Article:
Ronnie Baker Brooks steps to the plate with Times Have Changed to give us a modern and updated blues that fully ventures into soul and funk. After all, its Ronnie Baker Brooks and that is his gig- modern sounding stuff with a big and delicious guitar sound. It’s pretty cool stuff.
Brooks surrounds himself with horns and strings and more guitars and vocalists and Hammond organs and electric pianos and makes it all blend together into a soulful and funky set of tunes that go back and forth into the blues and other genres with ease and aplomb. One minute it’s straight up Chicago and then he’s down on the Chitterling Circuit. He even verges on hip hop and certainly into rap on one cut and it’s cool. Baker goes way back for the covers and does six originals (five which he had a hand in writing).
“Show Me” is a Joe Tex tune that Ronnie does with Steve Cropper and Big Head Todd assisting on the guitar. Brooks slows the pace down just a bit from Joe Tex, adds a Steve Cropper Blues Brothers-styled guitar lead in and the horn section to make this one a lot of fun and exciting. Cropper gets to give his own guitar solo and the horns blare throughout. Brooks does a bang up job on the vocals and sets a great tone for his new CD with a nice hook of a tune. Willie Weeks is on bass, Steve Jordan is on drums, Felix Cavaliere is on organ, and there is a four piece horn section also on the cut. Next is “Doin’ Too Much” where Brooks gives us a Bobby Rush styled performance where he funks it up. Big Head Todd helps on guitar and vocals. Leroy Hodges is on bass, Charlie Hodges is on organ, Jordan is on drums and Archie “Hubby” Turner is on electric piano. The guitar is stinging and the groove is cool. Nicely done.
“Twine Time” features Lonnie Brooks on guitar and the vocal intro, Jordan, Weeks, Hodges, Turner and the horns. It’s a slick instrumental with the father and son guitar showcased in this soul cut originally recorded in 1965 by Alvin Cash & The Crawlers. A little rap enters the picture in Baker’s “Times Have Changed.” It begins as a soul blues cut and stays that way until near the end. Al Kapone raps and takes this out. Michael Toles is on rhythm guitar and there is a three piece string section that fleshes out the soul part of the blues in a nice manner. Jordan, Weeks, Hodges and Turner are the backing band.
“Long Story Short” is a funky blues with most of the same players. Jonathan Richmond is on electric piano and the horns return, but Baker sings and plays on this original song and he’s the featured artist. Big guitar solos and fills are in your face and well done. Angie Stone is featured on vocals along with Brooks in “Give Me Your Love (Love Song).” Brooks does not attempt the Curtis Mayfield falsetto and leaves the high stuff for Stone. I like the duet version and they have flute, horns and strings along with organ and the guitar to fully funk up this slow, soul classic.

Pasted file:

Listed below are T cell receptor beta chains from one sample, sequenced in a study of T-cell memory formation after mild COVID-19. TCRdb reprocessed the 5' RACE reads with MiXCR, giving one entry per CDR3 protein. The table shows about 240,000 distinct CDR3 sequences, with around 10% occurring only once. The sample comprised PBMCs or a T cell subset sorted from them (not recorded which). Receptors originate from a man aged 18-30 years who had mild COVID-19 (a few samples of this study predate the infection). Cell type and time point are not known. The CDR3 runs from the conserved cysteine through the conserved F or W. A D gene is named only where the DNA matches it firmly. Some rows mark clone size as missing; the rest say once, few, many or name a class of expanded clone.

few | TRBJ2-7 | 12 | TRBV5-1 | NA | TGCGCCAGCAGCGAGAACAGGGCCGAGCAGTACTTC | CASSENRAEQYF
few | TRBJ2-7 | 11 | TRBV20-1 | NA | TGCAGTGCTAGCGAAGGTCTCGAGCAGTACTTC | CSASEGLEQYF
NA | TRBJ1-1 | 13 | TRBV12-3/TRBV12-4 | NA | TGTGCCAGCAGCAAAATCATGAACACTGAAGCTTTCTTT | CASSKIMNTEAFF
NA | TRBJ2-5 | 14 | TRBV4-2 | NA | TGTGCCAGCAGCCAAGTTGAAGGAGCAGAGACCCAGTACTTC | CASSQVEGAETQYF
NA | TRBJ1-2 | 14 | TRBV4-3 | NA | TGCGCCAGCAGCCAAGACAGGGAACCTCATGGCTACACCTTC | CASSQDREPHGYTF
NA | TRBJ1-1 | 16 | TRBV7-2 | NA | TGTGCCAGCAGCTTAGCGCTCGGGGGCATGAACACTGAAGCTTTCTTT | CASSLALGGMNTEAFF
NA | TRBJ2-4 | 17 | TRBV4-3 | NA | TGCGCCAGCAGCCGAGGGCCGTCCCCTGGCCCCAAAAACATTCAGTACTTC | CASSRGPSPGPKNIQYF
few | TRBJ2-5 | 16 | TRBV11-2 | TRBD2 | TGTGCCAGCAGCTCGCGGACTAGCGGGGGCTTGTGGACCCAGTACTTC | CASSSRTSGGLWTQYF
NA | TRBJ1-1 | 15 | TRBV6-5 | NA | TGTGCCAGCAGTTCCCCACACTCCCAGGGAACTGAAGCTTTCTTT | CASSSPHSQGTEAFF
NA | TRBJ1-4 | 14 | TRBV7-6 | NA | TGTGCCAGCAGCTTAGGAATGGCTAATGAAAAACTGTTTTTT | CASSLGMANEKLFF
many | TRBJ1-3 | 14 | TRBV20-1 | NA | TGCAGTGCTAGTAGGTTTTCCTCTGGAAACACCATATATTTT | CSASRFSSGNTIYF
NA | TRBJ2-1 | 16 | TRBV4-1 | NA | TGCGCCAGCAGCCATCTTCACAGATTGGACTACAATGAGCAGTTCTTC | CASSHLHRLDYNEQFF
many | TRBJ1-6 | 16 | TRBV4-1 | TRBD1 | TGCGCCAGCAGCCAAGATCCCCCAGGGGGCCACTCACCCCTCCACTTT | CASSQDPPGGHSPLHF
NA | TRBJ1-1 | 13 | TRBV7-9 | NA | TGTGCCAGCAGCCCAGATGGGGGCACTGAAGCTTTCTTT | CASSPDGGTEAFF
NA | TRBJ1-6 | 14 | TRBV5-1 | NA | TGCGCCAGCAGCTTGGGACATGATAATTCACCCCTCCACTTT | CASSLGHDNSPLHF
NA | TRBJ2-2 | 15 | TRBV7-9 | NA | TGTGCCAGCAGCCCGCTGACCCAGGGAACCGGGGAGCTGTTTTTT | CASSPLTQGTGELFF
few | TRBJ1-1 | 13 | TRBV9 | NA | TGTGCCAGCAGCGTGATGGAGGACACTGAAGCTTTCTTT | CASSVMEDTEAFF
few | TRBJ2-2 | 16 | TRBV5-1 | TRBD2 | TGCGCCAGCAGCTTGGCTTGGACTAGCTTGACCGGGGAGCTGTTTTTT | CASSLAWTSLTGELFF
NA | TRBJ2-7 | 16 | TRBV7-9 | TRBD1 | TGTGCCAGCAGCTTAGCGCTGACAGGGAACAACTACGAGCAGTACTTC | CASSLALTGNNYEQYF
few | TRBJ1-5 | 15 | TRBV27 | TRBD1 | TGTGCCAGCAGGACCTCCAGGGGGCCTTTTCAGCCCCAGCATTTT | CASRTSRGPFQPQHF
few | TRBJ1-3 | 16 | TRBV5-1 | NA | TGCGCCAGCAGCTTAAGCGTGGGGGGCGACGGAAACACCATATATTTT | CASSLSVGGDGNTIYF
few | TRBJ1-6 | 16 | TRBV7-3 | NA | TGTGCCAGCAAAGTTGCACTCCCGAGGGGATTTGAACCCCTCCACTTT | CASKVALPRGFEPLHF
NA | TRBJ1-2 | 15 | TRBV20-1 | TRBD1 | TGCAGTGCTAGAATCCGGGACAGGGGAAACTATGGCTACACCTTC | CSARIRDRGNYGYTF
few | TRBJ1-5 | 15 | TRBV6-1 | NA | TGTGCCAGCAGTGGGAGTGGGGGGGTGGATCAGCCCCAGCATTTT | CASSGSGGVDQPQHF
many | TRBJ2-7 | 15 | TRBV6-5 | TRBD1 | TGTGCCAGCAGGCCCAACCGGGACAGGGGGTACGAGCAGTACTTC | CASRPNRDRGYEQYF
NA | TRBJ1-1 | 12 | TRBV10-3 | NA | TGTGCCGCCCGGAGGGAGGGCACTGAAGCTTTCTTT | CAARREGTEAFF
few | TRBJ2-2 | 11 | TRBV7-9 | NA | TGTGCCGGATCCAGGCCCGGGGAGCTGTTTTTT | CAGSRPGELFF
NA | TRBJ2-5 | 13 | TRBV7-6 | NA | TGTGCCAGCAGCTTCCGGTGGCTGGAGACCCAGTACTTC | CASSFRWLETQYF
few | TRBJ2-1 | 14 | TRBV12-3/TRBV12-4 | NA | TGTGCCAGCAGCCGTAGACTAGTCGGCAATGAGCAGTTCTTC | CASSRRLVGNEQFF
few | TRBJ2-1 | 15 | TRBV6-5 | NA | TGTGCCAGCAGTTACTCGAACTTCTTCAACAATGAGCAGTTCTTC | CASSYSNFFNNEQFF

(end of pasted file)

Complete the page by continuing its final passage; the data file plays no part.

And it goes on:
More Joe Tex in “Give The Baby Anything The Baby Wants” has more Big Head Todd assisting on guitar along with Eddie Willis. Brooks gets down and funky and gives a very convincing performance. “Old Love” is the Clapton Cray collaboration that Baker collaborates with Teenie Hodges on guitar and uses Bobby Blue Bland on vocals to make special. Bland and Brooks sell it vocally and the organ and guitar do the same instrumentally along with the string section. Felix Cavaliere penned “Come On Up,” helps sing and plays organs. Lee Roy Parnell gives a big guitar assist and Brooks blazes with the horns behind him.
“Wham Bam Thank You Sam” is a Brook original; Hodges is back on guitar and the organ, piano and horns also return in this funky number with a full-fledged set of backing vocalists. Brooks delivers the goods once again. He concludes with another original, “When I Was We.” Hubby Turner is featured on electric piano and does a good job. Strings and a couple of rhythm guitars along with the piano and organ and big backing vocals makes this soul ballad slick and memorable. Baker is a tenor version of Barry White crooning and oozing charm.
I’ve seen some folks comment that they were expecting a straight up blues album. Well, that may have been Lonnie Brooks they were thinking about because Ronnie takes his blues way into funk and soul with modern sounding arrangements and even a little hip hop flavor. He even paid homage to rap on “Times Have Changed.” It all began as blues and the blues begat all this other stuff that Ronnie weave and blends expertly into the mix. He take a bunch of old songs and a bunch of new ones and makes them his own. It’s more soul than blues and that’s perfectly okay because Brooks shows us how they mix and how they work together. It’s a nice little album. Brook’s fans along with the soul tinged blues loves will eat this up and enjoy it as I did.